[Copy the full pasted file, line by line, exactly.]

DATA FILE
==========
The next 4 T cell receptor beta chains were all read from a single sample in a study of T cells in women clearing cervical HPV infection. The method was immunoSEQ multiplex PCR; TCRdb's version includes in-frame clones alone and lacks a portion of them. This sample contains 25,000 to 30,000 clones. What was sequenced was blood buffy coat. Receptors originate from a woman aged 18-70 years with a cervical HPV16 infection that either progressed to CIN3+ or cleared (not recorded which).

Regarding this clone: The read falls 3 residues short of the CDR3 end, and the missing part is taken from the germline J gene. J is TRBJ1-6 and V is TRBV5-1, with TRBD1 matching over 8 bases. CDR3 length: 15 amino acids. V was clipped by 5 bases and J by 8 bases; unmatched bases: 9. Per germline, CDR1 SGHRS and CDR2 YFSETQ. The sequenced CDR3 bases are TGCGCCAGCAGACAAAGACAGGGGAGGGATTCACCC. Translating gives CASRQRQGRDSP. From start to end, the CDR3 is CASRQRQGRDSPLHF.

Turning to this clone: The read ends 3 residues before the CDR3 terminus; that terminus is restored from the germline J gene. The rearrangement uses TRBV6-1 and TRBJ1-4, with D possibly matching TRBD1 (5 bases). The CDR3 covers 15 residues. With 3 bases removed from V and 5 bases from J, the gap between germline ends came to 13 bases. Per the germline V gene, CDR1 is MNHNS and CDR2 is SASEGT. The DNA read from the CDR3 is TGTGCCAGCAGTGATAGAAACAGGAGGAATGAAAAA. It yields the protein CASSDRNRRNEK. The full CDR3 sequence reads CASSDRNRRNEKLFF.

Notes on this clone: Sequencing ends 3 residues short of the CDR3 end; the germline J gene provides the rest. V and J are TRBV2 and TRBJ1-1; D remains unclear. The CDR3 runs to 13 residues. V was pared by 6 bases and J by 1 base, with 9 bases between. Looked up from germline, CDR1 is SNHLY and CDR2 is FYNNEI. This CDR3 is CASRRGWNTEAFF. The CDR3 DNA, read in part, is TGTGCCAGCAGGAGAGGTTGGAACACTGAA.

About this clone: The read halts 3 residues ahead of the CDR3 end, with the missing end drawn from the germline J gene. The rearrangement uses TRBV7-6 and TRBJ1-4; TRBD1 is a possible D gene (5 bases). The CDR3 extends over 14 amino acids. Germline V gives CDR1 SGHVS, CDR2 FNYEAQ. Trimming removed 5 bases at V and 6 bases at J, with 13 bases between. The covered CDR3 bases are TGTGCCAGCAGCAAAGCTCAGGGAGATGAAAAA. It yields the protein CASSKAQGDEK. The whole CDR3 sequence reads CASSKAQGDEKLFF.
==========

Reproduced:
The next 4 T cell receptor beta chains were all read from a single sample in a study of T cells in women clearing cervical HPV infection. The method was immunoSEQ multiplex PCR; TCRdb's version includes in-frame clones alone and lacks a portion of them. This sample contains 25,000 to 30,000 clones. What was sequenced was blood buffy coat. Receptors originate from a woman aged 18-70 years with a cervical HPV16 infection that either progressed to CIN3+ or cleared (not recorded which).

Regarding this clone: The read falls 3 residues short of the CDR3 end, and the missing part is taken from the germline J gene. J is TRBJ1-6 and V is TRBV5-1, with TRBD1 matching over 8 bases. CDR3 length: 15 amino acids. V was clipped by 5 bases and J by 8 bases; unmatched bases: 9. Per germline, CDR1 SGHRS and CDR2 YFSETQ. The sequenced CDR3 bases are TGCGCCAGCAGACAAAGACAGGGGAGGGATTCACCC. Translating gives CASRQRQGRDSP. From start to end, the CDR3 is CASRQRQGRDSPLHF.

Turning to this clone: The read ends 3 residues before the CDR3 terminus; that terminus is restored from the germline J gene. The rearrangement uses TRBV6-1 and TRBJ1-4, with D possibly matching TRBD1 (5 bases). The CDR3 covers 15 residues. With 3 bases removed from V and 5 bases from J, the gap between germline ends came to 13 bases. Per the germline V gene, CDR1 is MNHNS and CDR2 is SASEGT. The DNA read from the CDR3 is TGTGCCAGCAGTGATAGAAACAGGAGGAATGAAAAA. It yields the protein CASSDRNRRNEK. The full CDR3 sequence reads CASSDRNRRNEKLFF.

Notes on this clone: Sequencing ends 3 residues short of the CDR3 end; the germline J gene provides the rest. V and J are TRBV2 and TRBJ1-1; D remains unclear. The CDR3 runs to 13 residues. V was pared by 6 bases and J by 1 base, with 9 bases between. Looked up from germline, CDR1 is SNHLY and CDR2 is FYNNEI. This CDR3 is CASRRGWNTEAFF. The CDR3 DNA, read in part, is TGTGCCAGCAGGAGAGGTTGGAACACTGAA.

About this clone: The read halts 3 residues ahead of the CDR3 end, with the missing end drawn from the germline J gene. The rearrangement uses TRBV7-6 and TRBJ1-4; TRBD1 is a possible D gene (5 bases). The CDR3 extends over 14 amino acids. Germline V gives CDR1 SGHVS, CDR2 FNYEAQ. Trimming removed 5 bases at V and 6 bases at J, with 13 bases between. The covered CDR3 bases are TGTGCCAGCAGCAAAGCTCAGGGAGATGAAAAA. It yields the protein CASSKAQGDEK. The whole CDR3 sequence reads CASSKAQGDEKLFF.